Limbs short, distance between limbs nearly half of SVL ( ILL / SVL 0.45); scales on dorsal surface of forelimbs imbricate, rounded and slightly raised, becoming flatter distally; scales on ventral surface of forelimbs smaller; scales on dorsal surface of hind limbs imbricate, rounded and slightly raised, becoming flatter distally; scales on ventral surface of hind limbs similar to scales on dorsal surface of hind limbs, becoming granular distally; fingers 5 (fifth finger missing from left forelimb); toes 5; claws absent from all digits, digits moderately long; fourth finger lamellae in 8 rows; fourth toe lamellae in 10 rows; in dorsal view, enlarged scale between apical plates ~2 times the size of adjacent lateral scales, apical plates much wider than digit; two pairs of dorsal apical plates; one pair of ventral apical plates, ovate.

Scales on dorsum small and homogeneous, round to oblong, juxtaposed; scales weakly keeled, highest point at posterior edge of scale, widest at midpoint of scale, becoming flatter and imbricate laterally; scales on ventrum homogeneous, flat, imbricate, ~2–3 times the size of dorsal scales in area, widest at midpoint, rounded posteriorly.

Tail detached, remaining portion ~ 3.1 mm, tapers gradually from widest point posterior to vent; round in crosssection; scales similar to scales on dorsum, rounded and slightly raised, imbricate; ventral tail scales flattened and imbricate, ~1.5–2.0 times the size of scales on dorsal surface of tail; single enlarged raised post-cloacal spur on both sides of cloaca, ~10 times the size of surrounding scales; pre-cloacal pores 4, 2 innermost pore-bearing scales separated by a single intervening poreless scale, pore in notch on posterior edge of scale.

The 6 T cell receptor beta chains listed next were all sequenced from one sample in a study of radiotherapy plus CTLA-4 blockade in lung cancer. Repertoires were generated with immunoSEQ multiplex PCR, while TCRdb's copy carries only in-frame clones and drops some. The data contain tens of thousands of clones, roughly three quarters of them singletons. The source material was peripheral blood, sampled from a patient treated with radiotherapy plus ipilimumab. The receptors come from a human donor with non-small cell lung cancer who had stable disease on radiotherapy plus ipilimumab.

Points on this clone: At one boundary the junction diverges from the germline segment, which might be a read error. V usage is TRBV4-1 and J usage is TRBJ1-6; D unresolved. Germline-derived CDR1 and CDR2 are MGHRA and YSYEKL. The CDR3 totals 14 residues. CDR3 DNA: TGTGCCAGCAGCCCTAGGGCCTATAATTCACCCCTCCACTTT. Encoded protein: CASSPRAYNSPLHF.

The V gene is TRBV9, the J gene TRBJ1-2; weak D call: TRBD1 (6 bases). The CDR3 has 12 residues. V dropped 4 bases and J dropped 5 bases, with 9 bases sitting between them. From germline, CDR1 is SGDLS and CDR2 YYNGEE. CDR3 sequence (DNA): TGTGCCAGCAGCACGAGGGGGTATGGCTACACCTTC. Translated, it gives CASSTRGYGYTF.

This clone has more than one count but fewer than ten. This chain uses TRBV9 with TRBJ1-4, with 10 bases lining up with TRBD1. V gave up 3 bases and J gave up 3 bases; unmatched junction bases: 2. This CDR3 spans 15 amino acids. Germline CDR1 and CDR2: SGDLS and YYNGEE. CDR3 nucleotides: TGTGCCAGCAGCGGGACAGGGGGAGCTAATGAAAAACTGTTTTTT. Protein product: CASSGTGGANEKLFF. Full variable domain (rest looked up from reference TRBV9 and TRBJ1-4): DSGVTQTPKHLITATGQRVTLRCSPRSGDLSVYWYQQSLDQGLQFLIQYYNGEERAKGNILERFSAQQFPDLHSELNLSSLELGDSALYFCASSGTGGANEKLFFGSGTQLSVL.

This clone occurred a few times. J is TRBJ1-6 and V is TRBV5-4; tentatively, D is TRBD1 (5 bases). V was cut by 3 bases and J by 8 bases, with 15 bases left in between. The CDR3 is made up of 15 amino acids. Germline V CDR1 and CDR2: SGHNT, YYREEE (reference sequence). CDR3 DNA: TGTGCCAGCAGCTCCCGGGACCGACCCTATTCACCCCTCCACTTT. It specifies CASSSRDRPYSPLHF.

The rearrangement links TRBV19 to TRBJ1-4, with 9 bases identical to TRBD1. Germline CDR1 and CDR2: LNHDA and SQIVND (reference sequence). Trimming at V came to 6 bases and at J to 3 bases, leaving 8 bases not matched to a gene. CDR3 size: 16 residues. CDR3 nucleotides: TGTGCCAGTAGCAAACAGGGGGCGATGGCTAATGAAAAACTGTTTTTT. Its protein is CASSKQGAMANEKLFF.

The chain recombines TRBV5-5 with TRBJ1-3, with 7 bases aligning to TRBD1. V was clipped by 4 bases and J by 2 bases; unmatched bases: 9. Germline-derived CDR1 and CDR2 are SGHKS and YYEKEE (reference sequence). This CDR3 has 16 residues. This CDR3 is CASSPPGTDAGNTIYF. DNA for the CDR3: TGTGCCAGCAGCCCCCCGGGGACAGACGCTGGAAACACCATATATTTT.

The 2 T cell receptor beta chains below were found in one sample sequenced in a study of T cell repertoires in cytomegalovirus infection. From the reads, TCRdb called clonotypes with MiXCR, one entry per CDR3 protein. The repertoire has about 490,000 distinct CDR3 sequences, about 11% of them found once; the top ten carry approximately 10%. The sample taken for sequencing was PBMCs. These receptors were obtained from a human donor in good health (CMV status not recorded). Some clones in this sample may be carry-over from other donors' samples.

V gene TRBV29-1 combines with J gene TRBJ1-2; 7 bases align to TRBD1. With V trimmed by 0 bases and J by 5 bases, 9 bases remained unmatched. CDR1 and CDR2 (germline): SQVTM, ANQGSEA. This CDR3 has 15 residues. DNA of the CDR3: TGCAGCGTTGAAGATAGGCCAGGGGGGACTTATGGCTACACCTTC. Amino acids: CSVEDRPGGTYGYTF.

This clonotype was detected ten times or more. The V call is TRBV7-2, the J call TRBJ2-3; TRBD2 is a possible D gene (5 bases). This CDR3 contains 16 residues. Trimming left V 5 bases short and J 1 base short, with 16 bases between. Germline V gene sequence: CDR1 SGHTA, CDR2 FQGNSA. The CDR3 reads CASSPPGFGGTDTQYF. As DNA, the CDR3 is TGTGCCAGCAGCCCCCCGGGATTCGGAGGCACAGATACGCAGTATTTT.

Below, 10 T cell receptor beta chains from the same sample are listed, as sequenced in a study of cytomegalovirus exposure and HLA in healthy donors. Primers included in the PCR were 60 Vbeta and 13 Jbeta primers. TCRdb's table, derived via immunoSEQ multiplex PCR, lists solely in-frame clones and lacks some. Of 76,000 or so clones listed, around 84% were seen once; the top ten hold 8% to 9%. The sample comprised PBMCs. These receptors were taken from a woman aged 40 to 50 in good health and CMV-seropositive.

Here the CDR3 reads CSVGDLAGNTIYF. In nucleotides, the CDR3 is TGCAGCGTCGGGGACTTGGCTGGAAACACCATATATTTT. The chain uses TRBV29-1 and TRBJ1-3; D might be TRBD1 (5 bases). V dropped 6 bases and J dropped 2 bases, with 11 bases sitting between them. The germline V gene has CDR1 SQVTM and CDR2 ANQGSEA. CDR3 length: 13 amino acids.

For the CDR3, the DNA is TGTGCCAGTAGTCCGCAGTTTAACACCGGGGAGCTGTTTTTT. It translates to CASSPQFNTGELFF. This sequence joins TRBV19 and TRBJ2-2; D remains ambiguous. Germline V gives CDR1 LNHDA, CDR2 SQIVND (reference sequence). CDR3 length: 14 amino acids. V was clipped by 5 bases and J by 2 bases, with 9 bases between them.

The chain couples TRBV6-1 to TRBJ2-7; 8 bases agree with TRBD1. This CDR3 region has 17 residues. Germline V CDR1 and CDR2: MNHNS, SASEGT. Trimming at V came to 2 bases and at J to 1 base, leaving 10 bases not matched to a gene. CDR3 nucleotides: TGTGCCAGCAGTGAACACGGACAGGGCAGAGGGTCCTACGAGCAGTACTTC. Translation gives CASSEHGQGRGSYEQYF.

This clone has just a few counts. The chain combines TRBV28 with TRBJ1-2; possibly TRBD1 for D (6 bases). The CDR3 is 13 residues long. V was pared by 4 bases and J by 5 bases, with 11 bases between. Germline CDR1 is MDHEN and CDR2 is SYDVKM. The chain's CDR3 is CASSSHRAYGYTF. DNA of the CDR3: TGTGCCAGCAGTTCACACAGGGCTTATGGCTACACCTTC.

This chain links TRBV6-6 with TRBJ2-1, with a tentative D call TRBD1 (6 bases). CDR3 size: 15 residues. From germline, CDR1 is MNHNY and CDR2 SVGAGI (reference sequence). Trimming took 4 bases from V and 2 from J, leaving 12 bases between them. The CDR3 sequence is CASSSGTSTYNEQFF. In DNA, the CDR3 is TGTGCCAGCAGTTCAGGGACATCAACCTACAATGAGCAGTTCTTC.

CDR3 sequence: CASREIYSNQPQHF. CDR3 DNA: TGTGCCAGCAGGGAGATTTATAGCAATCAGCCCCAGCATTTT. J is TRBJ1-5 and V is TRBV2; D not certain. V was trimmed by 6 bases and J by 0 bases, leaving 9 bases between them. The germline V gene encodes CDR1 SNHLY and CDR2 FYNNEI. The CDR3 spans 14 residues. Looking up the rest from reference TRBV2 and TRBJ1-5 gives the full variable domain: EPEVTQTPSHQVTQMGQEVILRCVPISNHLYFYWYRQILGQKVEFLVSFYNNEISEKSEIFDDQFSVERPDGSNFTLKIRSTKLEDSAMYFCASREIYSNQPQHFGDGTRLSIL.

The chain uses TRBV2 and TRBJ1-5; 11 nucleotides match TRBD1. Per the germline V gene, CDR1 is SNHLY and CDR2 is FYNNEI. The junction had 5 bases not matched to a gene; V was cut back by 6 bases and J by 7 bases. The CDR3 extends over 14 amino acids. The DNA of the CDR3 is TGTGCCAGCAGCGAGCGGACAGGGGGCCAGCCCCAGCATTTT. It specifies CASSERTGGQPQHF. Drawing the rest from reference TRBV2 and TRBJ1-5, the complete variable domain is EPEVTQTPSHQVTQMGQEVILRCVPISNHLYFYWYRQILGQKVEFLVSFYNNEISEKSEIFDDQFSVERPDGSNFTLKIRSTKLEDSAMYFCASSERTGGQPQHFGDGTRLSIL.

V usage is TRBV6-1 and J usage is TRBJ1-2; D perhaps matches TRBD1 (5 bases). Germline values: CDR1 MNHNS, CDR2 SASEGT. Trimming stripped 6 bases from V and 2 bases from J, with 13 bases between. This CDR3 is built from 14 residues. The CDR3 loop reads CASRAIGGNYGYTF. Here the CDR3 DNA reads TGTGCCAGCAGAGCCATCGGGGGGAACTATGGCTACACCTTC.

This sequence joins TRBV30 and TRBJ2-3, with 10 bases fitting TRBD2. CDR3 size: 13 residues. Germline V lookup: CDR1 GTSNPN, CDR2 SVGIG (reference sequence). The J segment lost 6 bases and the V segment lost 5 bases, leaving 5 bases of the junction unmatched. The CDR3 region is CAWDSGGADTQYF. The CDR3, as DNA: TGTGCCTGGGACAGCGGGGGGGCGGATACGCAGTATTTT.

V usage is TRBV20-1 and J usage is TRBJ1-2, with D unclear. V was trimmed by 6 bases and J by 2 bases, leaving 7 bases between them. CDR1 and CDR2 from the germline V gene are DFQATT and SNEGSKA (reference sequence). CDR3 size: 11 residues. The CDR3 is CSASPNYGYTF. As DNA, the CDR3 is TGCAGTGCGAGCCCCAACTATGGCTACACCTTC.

Colouration and pattern. In preservative, dorsum with longitudinal series of stripes, yellowish-brown ground colour; vertebral stripe silvery-grey, 3 scales wide; 2 dark brown paravertebral stripes, 3 scales wide; pale wide dorsal stripes, light yellow-brown with scattered dark scales, 4 scales wide, terminates at postero-dorsal edge of eye; brown latero-dorsal stripes 2–3 scales wide, originates at posterior edge of eye, over ear and above limbs, continuing to base of tail.

Variation. Most specimens were similar to the holotype in body size and proportions and scalation. Variation in the snout tip area usually took the form of from 3–6 scales in contact with first supranasals, including presence or absence of a small internasal between the first supranasals ( Fig. 3 View FIGURE 3 C). Pre-cloacal pores were 4 with the exception of WAM R 120789 with 3. Males possessed enlarged cloacal spurs whereas in females, the spurs are smaller and protrude away from body less. Original tails with large scales (~4–6 times the size of dorsal scales), scales rectangular with rounded posterior edge, slightly imbricate, arranged in regular rows; subcaudal scales ~1.5 times larger than dorsal tail scales, flattened, imbricate; regenerated tails with smaller, flatter scales compared to original scales; hemipenes bifid.